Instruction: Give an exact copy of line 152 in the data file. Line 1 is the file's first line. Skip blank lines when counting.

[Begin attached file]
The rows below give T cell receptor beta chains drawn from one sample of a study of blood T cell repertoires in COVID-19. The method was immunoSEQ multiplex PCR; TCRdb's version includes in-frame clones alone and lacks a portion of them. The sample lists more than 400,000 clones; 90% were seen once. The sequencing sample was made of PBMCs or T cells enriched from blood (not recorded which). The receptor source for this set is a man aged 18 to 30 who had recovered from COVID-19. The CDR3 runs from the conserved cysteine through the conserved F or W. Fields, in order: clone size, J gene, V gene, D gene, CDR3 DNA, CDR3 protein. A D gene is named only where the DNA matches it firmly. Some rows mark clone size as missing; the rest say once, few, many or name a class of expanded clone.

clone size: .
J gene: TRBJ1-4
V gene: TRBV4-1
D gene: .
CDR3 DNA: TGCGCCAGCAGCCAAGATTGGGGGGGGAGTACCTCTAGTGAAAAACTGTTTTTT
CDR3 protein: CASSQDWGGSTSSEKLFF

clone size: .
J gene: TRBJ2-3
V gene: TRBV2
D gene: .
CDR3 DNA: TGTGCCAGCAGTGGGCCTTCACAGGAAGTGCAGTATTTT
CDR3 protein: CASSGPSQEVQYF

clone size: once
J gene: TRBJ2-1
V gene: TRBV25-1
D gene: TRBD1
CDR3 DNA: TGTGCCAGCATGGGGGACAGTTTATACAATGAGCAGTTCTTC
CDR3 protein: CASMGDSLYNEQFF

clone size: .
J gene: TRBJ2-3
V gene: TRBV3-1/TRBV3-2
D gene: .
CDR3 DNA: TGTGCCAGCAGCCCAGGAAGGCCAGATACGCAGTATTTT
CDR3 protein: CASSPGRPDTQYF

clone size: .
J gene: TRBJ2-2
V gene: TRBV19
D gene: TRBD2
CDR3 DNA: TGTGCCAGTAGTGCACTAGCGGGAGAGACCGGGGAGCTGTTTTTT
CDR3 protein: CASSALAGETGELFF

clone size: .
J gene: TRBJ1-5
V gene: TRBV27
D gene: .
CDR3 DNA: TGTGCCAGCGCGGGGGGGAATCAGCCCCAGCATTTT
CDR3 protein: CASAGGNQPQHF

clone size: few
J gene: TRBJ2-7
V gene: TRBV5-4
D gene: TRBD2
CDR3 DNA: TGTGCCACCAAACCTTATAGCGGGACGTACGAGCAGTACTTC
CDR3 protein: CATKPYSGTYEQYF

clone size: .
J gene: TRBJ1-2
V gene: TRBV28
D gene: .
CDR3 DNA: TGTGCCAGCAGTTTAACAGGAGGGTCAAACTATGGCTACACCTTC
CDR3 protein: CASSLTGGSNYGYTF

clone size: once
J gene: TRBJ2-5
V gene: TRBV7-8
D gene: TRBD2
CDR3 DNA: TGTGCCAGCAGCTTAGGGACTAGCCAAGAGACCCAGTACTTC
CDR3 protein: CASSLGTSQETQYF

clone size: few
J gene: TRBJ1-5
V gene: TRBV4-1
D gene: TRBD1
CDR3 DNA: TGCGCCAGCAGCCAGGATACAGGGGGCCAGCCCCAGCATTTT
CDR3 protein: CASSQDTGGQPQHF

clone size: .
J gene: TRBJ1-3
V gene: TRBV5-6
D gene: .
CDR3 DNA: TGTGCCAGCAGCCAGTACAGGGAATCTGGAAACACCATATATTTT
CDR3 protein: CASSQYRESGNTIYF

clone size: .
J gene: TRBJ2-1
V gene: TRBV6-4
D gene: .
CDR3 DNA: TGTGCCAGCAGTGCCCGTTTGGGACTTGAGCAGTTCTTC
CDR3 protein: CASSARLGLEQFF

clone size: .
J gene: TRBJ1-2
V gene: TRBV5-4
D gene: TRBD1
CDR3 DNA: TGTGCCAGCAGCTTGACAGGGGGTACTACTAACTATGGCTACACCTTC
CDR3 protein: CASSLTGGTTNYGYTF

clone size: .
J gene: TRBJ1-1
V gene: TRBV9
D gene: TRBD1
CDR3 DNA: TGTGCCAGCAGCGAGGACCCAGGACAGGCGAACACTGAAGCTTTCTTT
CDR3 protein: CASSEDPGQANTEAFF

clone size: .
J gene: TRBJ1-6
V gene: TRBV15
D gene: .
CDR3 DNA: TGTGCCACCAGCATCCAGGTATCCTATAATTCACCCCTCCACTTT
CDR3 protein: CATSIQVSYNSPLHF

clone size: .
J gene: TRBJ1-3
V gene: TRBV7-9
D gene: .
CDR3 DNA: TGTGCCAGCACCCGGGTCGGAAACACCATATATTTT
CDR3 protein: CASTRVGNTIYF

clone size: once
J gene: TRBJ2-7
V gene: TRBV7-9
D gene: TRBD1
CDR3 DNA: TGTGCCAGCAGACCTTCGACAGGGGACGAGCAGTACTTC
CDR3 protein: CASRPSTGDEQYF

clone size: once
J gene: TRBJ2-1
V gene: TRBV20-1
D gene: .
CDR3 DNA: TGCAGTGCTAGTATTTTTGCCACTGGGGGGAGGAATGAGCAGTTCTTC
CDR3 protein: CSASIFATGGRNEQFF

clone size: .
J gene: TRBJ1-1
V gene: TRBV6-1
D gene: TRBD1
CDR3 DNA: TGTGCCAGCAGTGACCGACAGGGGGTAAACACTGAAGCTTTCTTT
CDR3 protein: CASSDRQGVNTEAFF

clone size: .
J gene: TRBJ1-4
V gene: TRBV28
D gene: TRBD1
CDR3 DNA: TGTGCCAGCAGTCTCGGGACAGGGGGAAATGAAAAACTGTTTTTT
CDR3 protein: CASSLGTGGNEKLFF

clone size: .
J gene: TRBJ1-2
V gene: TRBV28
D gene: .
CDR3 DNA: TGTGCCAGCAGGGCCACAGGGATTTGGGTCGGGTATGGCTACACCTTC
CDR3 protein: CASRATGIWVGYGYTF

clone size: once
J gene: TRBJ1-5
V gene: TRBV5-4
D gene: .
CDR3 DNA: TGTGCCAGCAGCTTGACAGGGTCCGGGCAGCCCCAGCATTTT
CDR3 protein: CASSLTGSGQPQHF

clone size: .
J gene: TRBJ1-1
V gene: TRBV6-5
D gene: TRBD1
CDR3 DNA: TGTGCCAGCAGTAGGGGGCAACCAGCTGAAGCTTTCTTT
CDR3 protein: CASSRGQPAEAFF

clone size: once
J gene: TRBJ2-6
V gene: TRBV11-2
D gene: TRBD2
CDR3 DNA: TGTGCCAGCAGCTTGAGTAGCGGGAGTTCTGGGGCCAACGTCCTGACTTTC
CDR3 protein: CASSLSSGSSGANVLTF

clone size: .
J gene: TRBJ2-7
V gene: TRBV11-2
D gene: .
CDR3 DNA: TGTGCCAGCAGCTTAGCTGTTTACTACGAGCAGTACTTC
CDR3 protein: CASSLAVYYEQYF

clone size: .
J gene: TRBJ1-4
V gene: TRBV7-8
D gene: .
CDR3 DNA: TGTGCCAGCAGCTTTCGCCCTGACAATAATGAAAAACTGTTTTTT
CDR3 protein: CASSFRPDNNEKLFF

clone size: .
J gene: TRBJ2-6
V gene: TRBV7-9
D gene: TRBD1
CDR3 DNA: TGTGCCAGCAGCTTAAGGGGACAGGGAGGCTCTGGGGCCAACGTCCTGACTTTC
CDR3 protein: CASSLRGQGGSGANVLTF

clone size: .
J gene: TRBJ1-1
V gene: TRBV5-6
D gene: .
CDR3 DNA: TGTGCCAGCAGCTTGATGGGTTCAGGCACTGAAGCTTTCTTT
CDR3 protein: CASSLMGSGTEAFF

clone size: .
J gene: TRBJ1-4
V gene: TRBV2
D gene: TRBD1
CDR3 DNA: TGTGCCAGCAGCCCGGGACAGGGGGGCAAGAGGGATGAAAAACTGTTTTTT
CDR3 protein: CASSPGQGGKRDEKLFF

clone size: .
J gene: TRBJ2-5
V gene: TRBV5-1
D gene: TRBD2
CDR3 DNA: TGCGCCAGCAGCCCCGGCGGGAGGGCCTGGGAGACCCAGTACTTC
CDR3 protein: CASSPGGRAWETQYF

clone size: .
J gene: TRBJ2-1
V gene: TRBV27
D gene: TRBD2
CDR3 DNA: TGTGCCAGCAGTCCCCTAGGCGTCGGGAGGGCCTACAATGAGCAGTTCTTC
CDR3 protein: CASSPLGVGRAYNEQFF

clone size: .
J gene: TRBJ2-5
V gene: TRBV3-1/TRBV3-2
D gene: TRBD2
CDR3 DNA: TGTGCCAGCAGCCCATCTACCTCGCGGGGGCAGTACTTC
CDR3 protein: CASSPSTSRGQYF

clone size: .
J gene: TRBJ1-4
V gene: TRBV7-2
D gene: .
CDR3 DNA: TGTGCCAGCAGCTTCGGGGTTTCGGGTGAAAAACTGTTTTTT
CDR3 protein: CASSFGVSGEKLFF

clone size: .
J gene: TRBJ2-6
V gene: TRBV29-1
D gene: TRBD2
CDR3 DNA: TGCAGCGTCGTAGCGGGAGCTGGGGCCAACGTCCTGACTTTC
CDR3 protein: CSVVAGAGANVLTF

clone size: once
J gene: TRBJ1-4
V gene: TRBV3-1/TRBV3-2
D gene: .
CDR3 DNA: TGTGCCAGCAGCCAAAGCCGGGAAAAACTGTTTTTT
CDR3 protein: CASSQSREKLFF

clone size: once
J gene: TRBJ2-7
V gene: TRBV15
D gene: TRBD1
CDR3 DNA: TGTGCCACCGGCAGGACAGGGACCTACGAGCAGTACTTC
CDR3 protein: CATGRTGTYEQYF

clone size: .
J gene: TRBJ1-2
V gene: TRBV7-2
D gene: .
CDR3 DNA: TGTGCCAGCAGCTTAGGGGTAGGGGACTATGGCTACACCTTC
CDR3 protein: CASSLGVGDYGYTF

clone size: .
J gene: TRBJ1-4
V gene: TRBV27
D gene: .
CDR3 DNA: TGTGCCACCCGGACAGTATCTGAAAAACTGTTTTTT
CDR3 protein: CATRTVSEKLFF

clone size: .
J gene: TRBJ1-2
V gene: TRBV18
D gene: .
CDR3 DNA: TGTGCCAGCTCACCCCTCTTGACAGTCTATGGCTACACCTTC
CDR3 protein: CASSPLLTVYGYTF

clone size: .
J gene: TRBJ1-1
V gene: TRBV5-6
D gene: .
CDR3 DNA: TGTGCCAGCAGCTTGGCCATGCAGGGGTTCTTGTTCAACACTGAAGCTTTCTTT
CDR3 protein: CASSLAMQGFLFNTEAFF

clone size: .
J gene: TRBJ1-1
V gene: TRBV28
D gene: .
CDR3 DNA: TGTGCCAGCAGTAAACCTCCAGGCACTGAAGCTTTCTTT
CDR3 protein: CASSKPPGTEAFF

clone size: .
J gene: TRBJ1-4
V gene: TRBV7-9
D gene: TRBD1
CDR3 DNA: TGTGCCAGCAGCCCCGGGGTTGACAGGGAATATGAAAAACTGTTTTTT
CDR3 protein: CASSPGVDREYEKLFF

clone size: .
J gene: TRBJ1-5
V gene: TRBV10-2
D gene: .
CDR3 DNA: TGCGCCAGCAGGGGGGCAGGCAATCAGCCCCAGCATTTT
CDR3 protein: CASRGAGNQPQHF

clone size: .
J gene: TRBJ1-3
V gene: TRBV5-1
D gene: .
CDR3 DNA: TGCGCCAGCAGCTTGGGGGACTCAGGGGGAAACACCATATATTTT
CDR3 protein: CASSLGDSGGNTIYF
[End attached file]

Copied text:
clone size: .